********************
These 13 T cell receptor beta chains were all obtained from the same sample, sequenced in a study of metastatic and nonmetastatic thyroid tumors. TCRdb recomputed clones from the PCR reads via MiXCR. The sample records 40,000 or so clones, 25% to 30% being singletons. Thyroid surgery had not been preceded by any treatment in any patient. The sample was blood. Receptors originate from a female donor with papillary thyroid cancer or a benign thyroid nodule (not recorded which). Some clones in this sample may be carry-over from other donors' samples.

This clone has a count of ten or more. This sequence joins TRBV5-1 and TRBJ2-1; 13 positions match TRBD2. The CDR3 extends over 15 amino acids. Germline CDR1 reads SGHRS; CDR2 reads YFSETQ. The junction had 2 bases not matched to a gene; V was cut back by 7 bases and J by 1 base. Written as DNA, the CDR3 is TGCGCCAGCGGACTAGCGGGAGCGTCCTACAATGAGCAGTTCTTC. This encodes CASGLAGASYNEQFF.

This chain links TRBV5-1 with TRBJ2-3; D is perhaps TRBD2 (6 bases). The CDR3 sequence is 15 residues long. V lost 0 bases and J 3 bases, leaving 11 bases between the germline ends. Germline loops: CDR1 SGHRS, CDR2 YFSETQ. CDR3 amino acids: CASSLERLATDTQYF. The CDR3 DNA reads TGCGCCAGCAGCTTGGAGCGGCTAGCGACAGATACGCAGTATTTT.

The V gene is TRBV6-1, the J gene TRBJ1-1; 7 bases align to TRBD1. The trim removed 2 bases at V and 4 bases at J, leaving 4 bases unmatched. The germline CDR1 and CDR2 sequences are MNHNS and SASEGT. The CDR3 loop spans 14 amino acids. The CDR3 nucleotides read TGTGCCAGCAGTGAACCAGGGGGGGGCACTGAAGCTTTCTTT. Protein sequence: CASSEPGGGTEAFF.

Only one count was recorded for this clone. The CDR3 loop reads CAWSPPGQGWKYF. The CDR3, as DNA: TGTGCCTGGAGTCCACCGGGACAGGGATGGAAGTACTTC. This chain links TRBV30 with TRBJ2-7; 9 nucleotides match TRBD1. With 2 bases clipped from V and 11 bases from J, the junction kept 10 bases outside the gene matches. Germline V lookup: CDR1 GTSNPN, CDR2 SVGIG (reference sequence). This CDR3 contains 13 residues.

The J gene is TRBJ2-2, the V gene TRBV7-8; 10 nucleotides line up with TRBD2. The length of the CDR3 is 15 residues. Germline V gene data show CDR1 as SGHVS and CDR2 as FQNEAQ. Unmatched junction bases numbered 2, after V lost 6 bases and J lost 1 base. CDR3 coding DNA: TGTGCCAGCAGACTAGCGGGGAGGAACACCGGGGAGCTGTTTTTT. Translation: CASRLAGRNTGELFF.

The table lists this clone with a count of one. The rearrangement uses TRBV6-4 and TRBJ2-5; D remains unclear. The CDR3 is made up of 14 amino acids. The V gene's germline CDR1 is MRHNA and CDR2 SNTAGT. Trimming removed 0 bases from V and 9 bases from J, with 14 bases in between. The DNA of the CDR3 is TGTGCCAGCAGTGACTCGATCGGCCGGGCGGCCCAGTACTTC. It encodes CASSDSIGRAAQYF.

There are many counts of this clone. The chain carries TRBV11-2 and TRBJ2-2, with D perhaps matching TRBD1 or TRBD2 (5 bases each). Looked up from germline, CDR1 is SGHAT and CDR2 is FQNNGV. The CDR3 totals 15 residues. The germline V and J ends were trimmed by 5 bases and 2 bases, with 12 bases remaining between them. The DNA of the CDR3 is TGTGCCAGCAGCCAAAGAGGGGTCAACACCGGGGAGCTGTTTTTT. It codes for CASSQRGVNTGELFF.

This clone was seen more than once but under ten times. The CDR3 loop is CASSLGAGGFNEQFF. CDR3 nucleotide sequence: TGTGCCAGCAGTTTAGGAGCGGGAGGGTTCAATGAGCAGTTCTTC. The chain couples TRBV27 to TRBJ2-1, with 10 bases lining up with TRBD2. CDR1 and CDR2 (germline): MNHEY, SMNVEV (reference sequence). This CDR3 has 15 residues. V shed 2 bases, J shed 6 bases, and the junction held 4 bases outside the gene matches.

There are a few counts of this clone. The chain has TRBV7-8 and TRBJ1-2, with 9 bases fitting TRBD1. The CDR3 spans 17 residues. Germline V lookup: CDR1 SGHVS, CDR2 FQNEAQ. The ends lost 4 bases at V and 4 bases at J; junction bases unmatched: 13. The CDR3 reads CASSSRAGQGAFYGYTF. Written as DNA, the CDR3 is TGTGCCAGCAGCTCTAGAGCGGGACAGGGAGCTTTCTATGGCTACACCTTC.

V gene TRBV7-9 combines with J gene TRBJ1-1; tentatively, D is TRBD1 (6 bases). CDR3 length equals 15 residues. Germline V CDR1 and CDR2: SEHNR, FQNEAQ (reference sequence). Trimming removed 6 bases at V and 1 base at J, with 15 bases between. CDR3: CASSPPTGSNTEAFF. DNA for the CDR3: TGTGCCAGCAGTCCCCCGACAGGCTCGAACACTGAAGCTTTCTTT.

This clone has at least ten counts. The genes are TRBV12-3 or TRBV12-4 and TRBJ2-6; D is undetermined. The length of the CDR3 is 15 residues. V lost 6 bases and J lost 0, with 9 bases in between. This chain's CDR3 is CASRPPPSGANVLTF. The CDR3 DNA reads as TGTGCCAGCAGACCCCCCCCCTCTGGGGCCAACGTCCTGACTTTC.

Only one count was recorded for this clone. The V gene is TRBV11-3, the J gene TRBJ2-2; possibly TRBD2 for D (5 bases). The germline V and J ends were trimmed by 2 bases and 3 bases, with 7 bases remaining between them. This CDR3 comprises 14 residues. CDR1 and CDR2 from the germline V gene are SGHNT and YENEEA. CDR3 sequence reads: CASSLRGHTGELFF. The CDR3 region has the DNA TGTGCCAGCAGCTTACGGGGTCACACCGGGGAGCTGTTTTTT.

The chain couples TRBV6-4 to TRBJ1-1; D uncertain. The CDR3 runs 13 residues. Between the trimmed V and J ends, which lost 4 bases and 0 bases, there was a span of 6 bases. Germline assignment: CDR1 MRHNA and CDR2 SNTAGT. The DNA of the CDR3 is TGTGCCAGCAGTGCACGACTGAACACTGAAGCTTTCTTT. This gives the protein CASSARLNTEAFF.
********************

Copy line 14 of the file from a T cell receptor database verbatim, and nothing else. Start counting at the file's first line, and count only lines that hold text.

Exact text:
The chain couples TRBV6-4 to TRBJ1-1; D uncertain. The CDR3 runs 13 residues. Between the trimmed V and J ends, which lost 4 bases and 0 bases, there was a span of 6 bases. Germline assignment: CDR1 MRHNA and CDR2 SNTAGT. The DNA of the CDR3 is TGTGCCAGCAGTGCACGACTGAACACTGAAGCTTTCTTT. This gives the protein CASSARLNTEAFF.